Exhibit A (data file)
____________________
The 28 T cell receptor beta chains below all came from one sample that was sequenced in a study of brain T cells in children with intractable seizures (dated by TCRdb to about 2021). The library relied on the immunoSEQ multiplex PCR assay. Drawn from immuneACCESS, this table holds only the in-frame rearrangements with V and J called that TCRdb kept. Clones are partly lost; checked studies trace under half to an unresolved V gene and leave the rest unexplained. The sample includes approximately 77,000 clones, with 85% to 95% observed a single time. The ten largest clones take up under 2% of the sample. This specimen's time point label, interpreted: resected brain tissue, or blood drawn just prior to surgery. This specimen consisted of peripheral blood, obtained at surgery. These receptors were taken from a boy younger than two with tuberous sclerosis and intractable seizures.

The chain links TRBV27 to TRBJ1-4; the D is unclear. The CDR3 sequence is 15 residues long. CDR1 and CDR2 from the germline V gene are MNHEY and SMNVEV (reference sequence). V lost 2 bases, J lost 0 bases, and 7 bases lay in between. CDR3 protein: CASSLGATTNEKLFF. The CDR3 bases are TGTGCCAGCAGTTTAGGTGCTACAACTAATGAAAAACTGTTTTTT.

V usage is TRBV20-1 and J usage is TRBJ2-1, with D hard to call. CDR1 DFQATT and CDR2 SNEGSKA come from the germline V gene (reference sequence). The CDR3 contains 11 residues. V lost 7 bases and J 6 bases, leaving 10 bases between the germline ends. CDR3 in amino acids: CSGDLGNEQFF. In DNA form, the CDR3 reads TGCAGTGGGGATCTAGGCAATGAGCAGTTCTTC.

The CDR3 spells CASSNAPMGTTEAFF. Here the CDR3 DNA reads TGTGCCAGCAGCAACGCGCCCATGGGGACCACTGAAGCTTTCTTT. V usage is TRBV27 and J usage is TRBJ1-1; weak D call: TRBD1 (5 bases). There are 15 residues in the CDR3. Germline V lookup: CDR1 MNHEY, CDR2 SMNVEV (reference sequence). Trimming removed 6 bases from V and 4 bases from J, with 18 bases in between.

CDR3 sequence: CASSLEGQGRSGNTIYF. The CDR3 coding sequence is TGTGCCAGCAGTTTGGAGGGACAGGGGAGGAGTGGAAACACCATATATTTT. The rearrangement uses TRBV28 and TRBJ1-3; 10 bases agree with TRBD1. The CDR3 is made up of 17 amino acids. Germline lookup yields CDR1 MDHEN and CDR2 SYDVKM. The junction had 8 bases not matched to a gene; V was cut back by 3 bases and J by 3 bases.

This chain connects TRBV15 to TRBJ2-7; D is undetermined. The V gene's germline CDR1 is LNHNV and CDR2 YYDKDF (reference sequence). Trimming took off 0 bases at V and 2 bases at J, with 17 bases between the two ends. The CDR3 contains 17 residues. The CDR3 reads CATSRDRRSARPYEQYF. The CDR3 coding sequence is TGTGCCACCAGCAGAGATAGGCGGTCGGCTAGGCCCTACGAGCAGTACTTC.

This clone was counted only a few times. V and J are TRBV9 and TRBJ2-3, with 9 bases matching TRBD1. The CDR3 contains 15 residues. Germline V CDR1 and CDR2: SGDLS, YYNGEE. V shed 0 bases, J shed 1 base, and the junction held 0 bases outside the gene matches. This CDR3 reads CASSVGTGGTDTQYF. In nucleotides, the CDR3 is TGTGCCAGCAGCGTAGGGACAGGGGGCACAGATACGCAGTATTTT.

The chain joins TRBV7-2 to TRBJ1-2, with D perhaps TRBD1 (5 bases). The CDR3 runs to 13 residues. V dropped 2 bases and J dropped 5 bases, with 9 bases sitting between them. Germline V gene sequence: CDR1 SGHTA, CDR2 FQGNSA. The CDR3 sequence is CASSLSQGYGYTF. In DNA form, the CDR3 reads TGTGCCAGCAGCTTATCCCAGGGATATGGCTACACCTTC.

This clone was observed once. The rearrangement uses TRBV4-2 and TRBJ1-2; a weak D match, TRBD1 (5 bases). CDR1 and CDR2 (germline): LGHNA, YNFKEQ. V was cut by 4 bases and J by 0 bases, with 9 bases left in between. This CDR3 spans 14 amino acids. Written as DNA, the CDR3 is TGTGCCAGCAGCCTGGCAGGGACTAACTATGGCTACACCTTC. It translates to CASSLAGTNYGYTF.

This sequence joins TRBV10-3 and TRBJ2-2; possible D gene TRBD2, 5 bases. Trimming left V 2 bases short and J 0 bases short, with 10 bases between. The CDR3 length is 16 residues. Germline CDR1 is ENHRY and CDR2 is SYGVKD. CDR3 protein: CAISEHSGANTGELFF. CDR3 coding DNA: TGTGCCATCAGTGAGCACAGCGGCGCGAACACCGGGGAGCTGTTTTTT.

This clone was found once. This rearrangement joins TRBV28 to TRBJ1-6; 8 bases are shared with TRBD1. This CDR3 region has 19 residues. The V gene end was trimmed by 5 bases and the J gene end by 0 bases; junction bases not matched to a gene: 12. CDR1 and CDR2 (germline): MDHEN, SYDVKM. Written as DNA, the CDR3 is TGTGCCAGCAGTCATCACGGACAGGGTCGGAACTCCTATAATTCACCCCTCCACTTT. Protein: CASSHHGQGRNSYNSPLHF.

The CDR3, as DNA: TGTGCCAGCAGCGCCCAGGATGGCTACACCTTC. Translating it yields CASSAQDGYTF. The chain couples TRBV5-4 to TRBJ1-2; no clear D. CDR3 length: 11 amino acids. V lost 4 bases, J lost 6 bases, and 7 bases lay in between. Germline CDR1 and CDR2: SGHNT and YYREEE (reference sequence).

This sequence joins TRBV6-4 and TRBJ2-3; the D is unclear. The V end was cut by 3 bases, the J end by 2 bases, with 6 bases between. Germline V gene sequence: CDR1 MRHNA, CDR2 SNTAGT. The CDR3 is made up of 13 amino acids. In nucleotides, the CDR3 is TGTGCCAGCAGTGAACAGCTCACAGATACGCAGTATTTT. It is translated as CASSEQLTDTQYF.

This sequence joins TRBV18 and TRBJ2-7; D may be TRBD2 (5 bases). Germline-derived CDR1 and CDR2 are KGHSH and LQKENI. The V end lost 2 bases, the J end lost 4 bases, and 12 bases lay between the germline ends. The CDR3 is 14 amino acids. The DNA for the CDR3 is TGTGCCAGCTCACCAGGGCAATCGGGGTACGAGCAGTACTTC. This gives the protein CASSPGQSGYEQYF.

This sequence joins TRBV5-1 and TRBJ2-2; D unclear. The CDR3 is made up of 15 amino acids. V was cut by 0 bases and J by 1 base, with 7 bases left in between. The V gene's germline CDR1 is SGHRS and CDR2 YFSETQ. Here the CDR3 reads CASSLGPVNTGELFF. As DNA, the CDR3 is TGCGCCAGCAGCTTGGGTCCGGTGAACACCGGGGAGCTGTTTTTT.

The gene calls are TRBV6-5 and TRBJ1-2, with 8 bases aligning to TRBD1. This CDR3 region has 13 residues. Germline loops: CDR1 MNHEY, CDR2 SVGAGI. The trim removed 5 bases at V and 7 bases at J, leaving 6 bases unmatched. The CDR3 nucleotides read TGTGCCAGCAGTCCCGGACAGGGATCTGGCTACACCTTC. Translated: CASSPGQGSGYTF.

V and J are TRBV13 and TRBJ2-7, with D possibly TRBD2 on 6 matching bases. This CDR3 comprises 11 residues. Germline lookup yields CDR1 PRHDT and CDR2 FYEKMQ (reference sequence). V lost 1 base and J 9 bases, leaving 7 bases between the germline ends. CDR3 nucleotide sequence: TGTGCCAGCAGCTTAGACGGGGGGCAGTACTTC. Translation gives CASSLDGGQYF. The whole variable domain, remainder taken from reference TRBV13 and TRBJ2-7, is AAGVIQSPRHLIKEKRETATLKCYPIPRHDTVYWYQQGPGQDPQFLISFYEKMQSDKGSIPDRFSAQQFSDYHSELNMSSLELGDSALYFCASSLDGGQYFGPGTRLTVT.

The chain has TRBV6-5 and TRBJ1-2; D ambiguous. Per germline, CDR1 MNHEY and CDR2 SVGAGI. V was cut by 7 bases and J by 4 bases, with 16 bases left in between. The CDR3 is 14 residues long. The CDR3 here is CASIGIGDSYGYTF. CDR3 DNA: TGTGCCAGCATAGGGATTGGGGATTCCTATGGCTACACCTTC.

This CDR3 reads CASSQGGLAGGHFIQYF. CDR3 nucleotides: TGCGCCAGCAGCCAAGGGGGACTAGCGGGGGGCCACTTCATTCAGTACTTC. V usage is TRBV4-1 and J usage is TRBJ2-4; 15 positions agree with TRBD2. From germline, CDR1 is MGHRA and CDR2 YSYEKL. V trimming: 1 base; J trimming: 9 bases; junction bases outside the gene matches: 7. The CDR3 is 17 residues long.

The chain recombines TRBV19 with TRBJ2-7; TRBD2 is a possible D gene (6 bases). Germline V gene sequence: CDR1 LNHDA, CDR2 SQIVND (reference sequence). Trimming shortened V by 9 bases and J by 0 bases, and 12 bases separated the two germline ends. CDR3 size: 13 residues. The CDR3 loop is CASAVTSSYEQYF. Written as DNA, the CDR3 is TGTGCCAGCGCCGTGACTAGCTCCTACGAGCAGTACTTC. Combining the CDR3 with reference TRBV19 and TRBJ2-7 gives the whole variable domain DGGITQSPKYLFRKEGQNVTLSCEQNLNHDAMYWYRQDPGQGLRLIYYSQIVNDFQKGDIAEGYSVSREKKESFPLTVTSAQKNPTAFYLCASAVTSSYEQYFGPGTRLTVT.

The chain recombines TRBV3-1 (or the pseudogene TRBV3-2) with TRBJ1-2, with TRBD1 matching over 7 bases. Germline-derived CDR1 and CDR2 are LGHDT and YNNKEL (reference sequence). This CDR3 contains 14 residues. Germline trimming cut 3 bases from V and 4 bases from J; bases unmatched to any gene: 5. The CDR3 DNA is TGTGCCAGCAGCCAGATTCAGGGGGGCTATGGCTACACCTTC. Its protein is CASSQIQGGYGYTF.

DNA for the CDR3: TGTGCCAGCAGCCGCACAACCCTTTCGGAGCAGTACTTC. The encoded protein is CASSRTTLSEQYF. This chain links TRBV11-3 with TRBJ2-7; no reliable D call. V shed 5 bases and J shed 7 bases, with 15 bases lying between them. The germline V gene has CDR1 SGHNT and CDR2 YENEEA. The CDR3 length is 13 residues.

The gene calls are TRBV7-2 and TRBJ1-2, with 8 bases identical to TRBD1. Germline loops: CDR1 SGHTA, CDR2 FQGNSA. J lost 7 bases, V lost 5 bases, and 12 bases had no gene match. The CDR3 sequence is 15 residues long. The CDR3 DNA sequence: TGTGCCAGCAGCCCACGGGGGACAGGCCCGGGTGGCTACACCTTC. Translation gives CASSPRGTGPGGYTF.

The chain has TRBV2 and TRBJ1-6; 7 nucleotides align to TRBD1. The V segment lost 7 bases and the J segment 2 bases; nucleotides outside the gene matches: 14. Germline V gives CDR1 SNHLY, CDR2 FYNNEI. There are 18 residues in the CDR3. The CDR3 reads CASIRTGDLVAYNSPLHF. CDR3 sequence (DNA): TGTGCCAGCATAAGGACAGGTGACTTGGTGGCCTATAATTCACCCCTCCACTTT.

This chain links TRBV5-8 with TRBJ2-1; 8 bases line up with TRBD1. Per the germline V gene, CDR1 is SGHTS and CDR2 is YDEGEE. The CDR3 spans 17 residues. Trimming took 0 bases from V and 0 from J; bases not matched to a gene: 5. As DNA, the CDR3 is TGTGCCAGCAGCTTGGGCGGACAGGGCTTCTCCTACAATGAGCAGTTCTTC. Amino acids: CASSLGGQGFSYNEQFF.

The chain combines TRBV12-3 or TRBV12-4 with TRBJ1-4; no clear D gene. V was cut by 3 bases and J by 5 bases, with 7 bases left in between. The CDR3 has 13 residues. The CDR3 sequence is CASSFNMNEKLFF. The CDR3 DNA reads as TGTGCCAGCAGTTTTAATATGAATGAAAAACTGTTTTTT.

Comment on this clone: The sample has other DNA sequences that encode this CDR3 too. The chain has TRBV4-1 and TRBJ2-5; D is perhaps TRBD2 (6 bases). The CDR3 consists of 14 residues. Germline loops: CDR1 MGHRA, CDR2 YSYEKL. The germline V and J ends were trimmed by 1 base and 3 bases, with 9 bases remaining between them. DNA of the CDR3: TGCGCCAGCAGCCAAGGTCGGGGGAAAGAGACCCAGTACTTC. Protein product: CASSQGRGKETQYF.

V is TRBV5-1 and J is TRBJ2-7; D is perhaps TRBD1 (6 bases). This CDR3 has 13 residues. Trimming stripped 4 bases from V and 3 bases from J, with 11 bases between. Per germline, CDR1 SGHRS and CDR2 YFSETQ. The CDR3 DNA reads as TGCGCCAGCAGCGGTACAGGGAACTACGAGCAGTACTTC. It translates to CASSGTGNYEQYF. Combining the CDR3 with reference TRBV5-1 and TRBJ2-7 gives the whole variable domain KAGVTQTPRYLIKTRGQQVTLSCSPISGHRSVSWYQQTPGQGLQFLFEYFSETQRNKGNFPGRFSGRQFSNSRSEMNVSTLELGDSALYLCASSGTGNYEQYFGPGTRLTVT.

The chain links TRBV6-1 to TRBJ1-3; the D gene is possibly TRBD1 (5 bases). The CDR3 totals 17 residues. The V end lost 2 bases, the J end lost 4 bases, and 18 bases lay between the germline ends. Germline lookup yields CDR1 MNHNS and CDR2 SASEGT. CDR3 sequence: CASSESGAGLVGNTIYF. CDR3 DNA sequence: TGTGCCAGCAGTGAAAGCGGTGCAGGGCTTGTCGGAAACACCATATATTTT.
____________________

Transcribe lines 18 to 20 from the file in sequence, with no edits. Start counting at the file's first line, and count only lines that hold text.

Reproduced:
The chain has TRBV6-5 and TRBJ1-2; D ambiguous. Per germline, CDR1 MNHEY and CDR2 SVGAGI. V was cut by 7 bases and J by 4 bases, with 16 bases left in between. The CDR3 is 14 residues long. The CDR3 here is CASIGIGDSYGYTF. CDR3 DNA: TGTGCCAGCATAGGGATTGGGGATTCCTATGGCTACACCTTC.

This CDR3 reads CASSQGGLAGGHFIQYF. CDR3 nucleotides: TGCGCCAGCAGCCAAGGGGGACTAGCGGGGGGCCACTTCATTCAGTACTTC. V usage is TRBV4-1 and J usage is TRBJ2-4; 15 positions agree with TRBD2. From germline, CDR1 is MGHRA and CDR2 YSYEKL. V trimming: 1 base; J trimming: 9 bases; junction bases outside the gene matches: 7. The CDR3 is 17 residues long.

The chain recombines TRBV19 with TRBJ2-7; TRBD2 is a possible D gene (6 bases). Germline V gene sequence: CDR1 LNHDA, CDR2 SQIVND (reference sequence). Trimming shortened V by 9 bases and J by 0 bases, and 12 bases separated the two germline ends. CDR3 size: 13 residues. The CDR3 loop is CASAVTSSYEQYF. Written as DNA, the CDR3 is TGTGCCAGCGCCGTGACTAGCTCCTACGAGCAGTACTTC. Combining the CDR3 with reference TRBV19 and TRBJ2-7 gives the whole variable domain DGGITQSPKYLFRKEGQNVTLSCEQNLNHDAMYWYRQDPGQGLRLIYYSQIVNDFQKGDIAEGYSVSREKKESFPLTVTSAQKNPTAFYLCASAVTSSYEQYFGPGTRLTVT.